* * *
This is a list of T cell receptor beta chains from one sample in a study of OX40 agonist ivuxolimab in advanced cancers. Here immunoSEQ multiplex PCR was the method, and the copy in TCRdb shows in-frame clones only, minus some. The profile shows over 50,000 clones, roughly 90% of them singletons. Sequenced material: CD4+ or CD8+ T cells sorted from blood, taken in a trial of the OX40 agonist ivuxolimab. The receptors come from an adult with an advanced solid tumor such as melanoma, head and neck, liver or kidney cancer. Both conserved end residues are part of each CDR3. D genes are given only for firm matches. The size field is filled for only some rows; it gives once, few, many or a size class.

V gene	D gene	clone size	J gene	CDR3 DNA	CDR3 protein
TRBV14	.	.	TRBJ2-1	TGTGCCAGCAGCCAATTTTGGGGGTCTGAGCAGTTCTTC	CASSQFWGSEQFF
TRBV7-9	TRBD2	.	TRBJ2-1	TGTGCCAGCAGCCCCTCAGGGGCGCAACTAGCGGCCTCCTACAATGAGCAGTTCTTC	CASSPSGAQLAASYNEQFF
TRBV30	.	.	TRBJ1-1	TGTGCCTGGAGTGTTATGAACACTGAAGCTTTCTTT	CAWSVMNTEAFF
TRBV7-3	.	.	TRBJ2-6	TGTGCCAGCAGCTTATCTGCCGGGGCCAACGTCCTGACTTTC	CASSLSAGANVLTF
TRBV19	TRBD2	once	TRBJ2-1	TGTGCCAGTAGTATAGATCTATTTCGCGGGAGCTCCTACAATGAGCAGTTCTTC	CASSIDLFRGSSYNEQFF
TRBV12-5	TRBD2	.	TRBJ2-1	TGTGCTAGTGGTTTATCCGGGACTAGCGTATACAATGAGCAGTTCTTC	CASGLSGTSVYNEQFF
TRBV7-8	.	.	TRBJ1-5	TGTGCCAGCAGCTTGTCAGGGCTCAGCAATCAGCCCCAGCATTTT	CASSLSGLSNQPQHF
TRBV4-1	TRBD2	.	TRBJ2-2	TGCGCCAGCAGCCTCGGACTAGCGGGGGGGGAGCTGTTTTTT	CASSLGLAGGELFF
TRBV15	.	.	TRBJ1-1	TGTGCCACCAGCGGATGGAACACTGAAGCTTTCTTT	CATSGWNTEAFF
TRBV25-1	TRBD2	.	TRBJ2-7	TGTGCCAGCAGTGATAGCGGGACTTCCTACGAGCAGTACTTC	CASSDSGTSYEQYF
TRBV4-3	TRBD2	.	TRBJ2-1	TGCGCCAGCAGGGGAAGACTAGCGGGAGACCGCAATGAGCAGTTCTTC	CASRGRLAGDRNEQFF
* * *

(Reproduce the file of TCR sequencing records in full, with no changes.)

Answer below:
This is a list of T cell receptor beta chains from one sample in a study of OX40 agonist ivuxolimab in advanced cancers. Here immunoSEQ multiplex PCR was the method, and the copy in TCRdb shows in-frame clones only, minus some. The profile shows over 50,000 clones, roughly 90% of them singletons. Sequenced material: CD4+ or CD8+ T cells sorted from blood, taken in a trial of the OX40 agonist ivuxolimab. The receptors come from an adult with an advanced solid tumor such as melanoma, head and neck, liver or kidney cancer. Both conserved end residues are part of each CDR3. D genes are given only for firm matches. The size field is filled for only some rows; it gives once, few, many or a size class.

V gene	D gene	clone size	J gene	CDR3 DNA	CDR3 protein
TRBV14	.	.	TRBJ2-1	TGTGCCAGCAGCCAATTTTGGGGGTCTGAGCAGTTCTTC	CASSQFWGSEQFF
TRBV7-9	TRBD2	.	TRBJ2-1	TGTGCCAGCAGCCCCTCAGGGGCGCAACTAGCGGCCTCCTACAATGAGCAGTTCTTC	CASSPSGAQLAASYNEQFF
TRBV30	.	.	TRBJ1-1	TGTGCCTGGAGTGTTATGAACACTGAAGCTTTCTTT	CAWSVMNTEAFF
TRBV7-3	.	.	TRBJ2-6	TGTGCCAGCAGCTTATCTGCCGGGGCCAACGTCCTGACTTTC	CASSLSAGANVLTF
TRBV19	TRBD2	once	TRBJ2-1	TGTGCCAGTAGTATAGATCTATTTCGCGGGAGCTCCTACAATGAGCAGTTCTTC	CASSIDLFRGSSYNEQFF
TRBV12-5	TRBD2	.	TRBJ2-1	TGTGCTAGTGGTTTATCCGGGACTAGCGTATACAATGAGCAGTTCTTC	CASGLSGTSVYNEQFF
TRBV7-8	.	.	TRBJ1-5	TGTGCCAGCAGCTTGTCAGGGCTCAGCAATCAGCCCCAGCATTTT	CASSLSGLSNQPQHF
TRBV4-1	TRBD2	.	TRBJ2-2	TGCGCCAGCAGCCTCGGACTAGCGGGGGGGGAGCTGTTTTTT	CASSLGLAGGELFF
TRBV15	.	.	TRBJ1-1	TGTGCCACCAGCGGATGGAACACTGAAGCTTTCTTT	CATSGWNTEAFF
TRBV25-1	TRBD2	.	TRBJ2-7	TGTGCCAGCAGTGATAGCGGGACTTCCTACGAGCAGTACTTC	CASSDSGTSYEQYF
TRBV4-3	TRBD2	.	TRBJ2-1	TGCGCCAGCAGGGGAAGACTAGCGGGAGACCGCAATGAGCAGTTCTTC	CASRGRLAGDRNEQFF